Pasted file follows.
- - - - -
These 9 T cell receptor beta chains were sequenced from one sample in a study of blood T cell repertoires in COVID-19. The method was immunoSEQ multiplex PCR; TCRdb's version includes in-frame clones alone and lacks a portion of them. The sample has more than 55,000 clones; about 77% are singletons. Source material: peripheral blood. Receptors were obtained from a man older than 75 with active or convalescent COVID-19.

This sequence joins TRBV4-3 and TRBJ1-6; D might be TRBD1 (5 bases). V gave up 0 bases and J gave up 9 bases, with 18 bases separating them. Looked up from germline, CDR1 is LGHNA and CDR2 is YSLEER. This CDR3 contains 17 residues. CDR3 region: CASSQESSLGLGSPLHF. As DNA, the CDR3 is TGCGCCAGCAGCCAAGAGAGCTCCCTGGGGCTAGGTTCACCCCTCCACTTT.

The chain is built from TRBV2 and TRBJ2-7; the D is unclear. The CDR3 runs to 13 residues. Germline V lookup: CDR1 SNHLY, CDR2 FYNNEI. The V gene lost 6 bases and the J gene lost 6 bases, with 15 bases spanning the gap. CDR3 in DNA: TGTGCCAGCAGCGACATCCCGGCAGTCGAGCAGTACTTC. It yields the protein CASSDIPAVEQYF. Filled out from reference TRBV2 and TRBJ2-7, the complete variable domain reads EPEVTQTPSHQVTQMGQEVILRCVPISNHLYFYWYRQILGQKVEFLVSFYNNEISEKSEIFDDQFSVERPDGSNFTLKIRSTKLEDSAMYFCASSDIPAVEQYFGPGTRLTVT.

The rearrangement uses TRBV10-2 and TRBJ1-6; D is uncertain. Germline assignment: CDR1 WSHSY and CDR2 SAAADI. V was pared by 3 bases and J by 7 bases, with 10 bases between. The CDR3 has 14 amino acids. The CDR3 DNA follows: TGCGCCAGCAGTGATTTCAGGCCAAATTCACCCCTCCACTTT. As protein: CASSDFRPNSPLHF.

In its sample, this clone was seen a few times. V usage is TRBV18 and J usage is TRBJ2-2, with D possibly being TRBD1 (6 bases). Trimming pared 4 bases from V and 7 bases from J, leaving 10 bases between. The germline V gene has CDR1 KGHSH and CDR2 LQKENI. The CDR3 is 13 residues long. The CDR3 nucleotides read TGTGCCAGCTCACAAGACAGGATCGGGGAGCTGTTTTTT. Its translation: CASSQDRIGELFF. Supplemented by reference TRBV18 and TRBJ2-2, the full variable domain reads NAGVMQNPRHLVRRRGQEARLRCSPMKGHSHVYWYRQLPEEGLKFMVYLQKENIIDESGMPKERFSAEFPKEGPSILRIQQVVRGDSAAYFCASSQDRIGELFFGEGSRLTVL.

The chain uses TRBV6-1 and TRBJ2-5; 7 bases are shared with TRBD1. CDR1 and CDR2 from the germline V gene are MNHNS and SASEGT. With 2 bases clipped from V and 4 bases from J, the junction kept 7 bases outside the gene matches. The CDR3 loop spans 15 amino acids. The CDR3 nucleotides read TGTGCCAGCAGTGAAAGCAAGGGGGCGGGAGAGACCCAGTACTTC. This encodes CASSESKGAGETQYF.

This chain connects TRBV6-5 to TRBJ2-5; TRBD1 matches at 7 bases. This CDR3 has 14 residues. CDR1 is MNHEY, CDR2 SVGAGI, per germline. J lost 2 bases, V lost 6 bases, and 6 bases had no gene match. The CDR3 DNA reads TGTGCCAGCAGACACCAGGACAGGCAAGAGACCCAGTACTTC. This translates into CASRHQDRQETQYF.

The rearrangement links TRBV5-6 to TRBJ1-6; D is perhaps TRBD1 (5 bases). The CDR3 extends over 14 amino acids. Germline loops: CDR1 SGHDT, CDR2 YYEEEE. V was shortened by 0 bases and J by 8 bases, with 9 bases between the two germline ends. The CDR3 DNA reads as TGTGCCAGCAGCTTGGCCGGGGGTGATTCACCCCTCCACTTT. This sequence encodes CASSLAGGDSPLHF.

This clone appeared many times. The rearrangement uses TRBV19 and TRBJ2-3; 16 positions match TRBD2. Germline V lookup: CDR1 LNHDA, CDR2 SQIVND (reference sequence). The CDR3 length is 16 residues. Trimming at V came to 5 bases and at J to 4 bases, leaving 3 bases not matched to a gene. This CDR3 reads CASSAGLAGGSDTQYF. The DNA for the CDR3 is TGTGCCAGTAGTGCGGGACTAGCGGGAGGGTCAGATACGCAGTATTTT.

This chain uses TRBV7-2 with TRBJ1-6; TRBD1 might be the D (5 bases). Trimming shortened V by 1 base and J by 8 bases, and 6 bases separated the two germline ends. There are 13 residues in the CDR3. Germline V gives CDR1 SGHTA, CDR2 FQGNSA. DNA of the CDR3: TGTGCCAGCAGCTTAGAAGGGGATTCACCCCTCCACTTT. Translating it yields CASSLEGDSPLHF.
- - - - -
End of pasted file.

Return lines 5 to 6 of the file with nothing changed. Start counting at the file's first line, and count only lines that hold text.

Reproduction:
In its sample, this clone was seen a few times. V usage is TRBV18 and J usage is TRBJ2-2, with D possibly being TRBD1 (6 bases). Trimming pared 4 bases from V and 7 bases from J, leaving 10 bases between. The germline V gene has CDR1 KGHSH and CDR2 LQKENI. The CDR3 is 13 residues long. The CDR3 nucleotides read TGTGCCAGCTCACAAGACAGGATCGGGGAGCTGTTTTTT. Its translation: CASSQDRIGELFF. Supplemented by reference TRBV18 and TRBJ2-2, the full variable domain reads NAGVMQNPRHLVRRRGQEARLRCSPMKGHSHVYWYRQLPEEGLKFMVYLQKENIIDESGMPKERFSAEFPKEGPSILRIQQVVRGDSAAYFCASSQDRIGELFFGEGSRLTVL.

The chain uses TRBV6-1 and TRBJ2-5; 7 bases are shared with TRBD1. CDR1 and CDR2 from the germline V gene are MNHNS and SASEGT. With 2 bases clipped from V and 4 bases from J, the junction kept 7 bases outside the gene matches. The CDR3 loop spans 15 amino acids. The CDR3 nucleotides read TGTGCCAGCAGTGAAAGCAAGGGGGCGGGAGAGACCCAGTACTTC. This encodes CASSESKGAGETQYF.